Senate majority strips three Republicans of their leadership positions

Sens. Shelley Hughes, R-Palmer, Peter Micciche, R-Soldotna, and Mike Shower, R-Wasilla, talk before a floor session on Tuesday, Jan. 21, in Juneau. (Photo by Rashah McChesney/KTOO)

The Alaska Legislature convened in Juneau on Tuesday, Jan. 21. Senate leaders spent the first six hours of the day in closed-door meetings. The full Senate met late in the afternoon and ultimately voted to strip three members of their committee chairmanships.

At its core, the Senate Majority caucus fractured over the permanent fund dividend amount — though none of the members who were stripped of their leadership positions on Tuesday have formally left the caucus.

“We stood for the permanent fund dividend and right now I don’t think it looks all that good for it,” said Wasilla Republican Mike Shower.

Shower, Palmer Republican Shelley Hughes and Eagle River Republican Lora Reinbold broke from their caucus on a vote that set last year’s dividend amount. Each wants a dividend funded under the traditional formula set in state law.

Senate President Cathy Giessel says there are rules to being in the 14-member majority caucus and legislators agree to them when they join.

Senate President Cathy Giessel, R-Anchorage, and Sen. Bert Stedman, R-Sitka, talk before a floor session on Tuesday, Jan. 21, in Juneau. (Photo by Rashah McChesney/KTOO)

“You know, it’s just like sitting in an exit row on a jet. You choose to sit on that exit row. There are rules you have to follow and the flight attendant will ask you, will you comply by the rules? And you have to verbally answer ‘yes’. If you say ‘no’ that’s fine. You just get a different seat on the plane,” Giessel said.

When asked if she is the flight attendant in her metaphor, she said “I guess. Perhaps.”

“I don’t intend to be the flight attendant that says ‘alright you’re going to have to to move’,” she said. “It was actually a leadership decision.”

Those committee leadership positions control legislation and are instrumental brokers of power in the Capitol.

Reinbold says there has been a dramatic shift in power in the Senate.

“I believe this is a defining moment in the history of Alaska, where there’s a major shift to the left,” she said.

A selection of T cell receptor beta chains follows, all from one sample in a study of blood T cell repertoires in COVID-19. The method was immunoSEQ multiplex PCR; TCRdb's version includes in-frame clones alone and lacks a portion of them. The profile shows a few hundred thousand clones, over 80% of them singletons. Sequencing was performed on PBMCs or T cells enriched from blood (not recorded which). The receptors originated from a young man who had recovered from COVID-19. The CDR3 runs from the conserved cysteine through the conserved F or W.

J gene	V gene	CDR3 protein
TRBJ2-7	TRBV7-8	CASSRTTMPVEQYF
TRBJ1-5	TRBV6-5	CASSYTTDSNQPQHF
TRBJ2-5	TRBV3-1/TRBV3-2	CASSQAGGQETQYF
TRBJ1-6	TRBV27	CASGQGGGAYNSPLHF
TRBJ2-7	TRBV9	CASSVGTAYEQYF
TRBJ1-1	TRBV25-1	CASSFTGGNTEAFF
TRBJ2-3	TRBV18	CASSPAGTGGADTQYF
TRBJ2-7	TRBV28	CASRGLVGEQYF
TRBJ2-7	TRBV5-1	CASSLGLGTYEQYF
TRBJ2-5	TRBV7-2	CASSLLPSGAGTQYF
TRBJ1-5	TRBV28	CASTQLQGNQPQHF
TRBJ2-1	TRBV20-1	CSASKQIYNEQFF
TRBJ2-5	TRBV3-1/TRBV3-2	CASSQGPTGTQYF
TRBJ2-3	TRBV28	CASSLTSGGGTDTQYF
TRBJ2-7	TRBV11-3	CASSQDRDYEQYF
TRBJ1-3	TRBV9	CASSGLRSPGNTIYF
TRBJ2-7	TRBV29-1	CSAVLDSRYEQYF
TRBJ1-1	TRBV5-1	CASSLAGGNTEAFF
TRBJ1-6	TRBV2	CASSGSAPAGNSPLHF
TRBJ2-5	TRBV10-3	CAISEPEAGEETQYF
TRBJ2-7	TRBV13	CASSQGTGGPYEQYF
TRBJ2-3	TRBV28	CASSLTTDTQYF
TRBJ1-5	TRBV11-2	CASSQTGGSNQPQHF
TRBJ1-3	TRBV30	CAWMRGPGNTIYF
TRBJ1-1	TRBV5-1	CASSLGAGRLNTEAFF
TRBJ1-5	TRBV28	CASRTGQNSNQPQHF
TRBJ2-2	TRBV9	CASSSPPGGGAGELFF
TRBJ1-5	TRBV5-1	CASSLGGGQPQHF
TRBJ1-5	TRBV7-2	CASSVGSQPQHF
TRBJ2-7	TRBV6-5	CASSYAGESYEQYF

This isn’t the first time Reinbold has been punished for voting against the budget. In 2015 while she was a representative, she was stripped of most of her committee assignments after voting against the operating budget in the House.

In 2017, Hughes voted against the budget. She and then-Sen. Mike Dunleavy left the majority in order to do so.

Gov. Mike Dunleavy said in a Tuesday morning interview that it can be difficult for legislators to balance the caucus’s needs against their own.

Senators head into negotiations on Tuesday, Jan. 21, in Juneau. Mike Shower, R-Wasilla, (left) was stripped of most of his committee positions by Senate leadership for violating the rules of the caucus. (Photo by Rashah McChesney/KTOO)

“They owe their loyalty to their constituents,” he said. “The caucus contract was developed to help run business. When the caucus concept runs well, it runs well. It works for everybody. Sometimes it doesn’t. But that’s a decision that, you know, the current Legislature’s going to have to decide if they’re having questions about their caucus system.”

Giessel said after the vote that she’s not expecting any more changes.

KTOO and Alaska Public Media reporter Andrew Kitchenman contributed to this report. 

Correction: Sen. Lora Reinbold represents Eagle River which is in Anchorage, not the Matanuska-Susitna Borough. The headline and story have been updated. 

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